It has been a widely circulated myth whenever subjects of IQ, human potential or psychology are discussed that we only use 10% of our brains. This myth has informed much of popular culture over the years. However, it is completely wrong! We actually use all of our brain all the time. So how did we come up with this 10% notion?
A likely origin to the ’10% myth’ could be attributed to psychologist William James, the father of pragmatism. William James was speaking about human potential, stating that due to the cultural constraints and other ailments, not everyone lives up to their full ‘potential’. Here is the full quote which lead to the misunderstanding:
‘Most of us feel as if we lived habitually with a sort of cloud weighing on us, below our highest notch of clearness in discernment, sureness in reasoning, or firmness in deciding. Compared with what we ought to be, we are only half awake. Our fires are damped, our drafts are checks. We are making use of only a small part of our possible mental and physical resources.’
Notice there is no mention of both the 10% percentage and also of the brain’s overall function. What he was in fact saying was that we often don’t feel fully energised, both physically and mentally. That’s it. But of course, popular culture loves to hijack science and twist in in more captivating ways, even if it is a completely false understanding.
The ten percent myth was particularly useful for certain branches of self help. Most notably, it was popularised in a foreword to Dale Carnegie’s best-selling book ‘How to Win Friends and Influence People’. But it also had certain ‘spiritual’ usages as well. The idea that we have this massive reservoir of brain potential waiting to be unlocked struck many people as evidence for the paranormal.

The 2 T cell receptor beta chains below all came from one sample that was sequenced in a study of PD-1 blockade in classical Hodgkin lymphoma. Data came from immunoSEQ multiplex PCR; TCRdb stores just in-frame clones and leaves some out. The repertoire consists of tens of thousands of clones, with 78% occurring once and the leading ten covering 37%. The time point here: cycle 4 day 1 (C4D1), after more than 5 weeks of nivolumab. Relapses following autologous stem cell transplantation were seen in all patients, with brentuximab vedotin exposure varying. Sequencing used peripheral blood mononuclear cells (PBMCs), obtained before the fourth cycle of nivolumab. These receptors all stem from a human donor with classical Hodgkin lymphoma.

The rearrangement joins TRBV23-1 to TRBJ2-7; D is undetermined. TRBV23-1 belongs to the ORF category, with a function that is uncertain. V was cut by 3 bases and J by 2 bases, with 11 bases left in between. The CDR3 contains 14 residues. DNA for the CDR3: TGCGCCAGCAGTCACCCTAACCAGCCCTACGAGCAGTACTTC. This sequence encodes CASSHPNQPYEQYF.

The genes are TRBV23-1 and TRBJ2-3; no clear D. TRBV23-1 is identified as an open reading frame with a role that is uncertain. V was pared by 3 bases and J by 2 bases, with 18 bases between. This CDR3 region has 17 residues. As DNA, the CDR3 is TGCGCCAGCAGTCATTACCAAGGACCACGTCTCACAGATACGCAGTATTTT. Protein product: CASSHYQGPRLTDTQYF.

It also informed many books, films and other forms of media throughout the years. One of the more recent movies is ‘Lucy’, which stars Scarlett Johansson. In it, the titular character Lucy takes a drug which slowly unlocks more of her brain. This leads to her becoming a literal superhero and even ‘transcend’ her physical body and ‘less developed’ brain.
However, neurological and scientific evidence shows, clearly, that we use all of our brains all the time. Yes, even when we’re asleep! Different brain areas have different functions. There are areas which work specifically for you to recognise faces, other areas for you to find patterns, etc. If one part shuts down, the entire brain suffers.
Here is neuroscientist Adrian Owen addressing this ten percent myth in his book ‘Into the Grey Zone’; ‘There is no sense in which we only use 10 percent of our brain, just as there is no sense in which my mind ‘clears’ when I relax’. What instead happens, is that the brain enters different states of consciousness. But all of it still works!
Owen worked with comatose patients, trying to see if he can establish communication. And he did do so through fMRI. The brain is complicated, but myths like these only serve to either confuse us more or as fictional writing prompts. We might use 100% of our brains, but our brains are also not the perfect thinking machine… even at full functionality.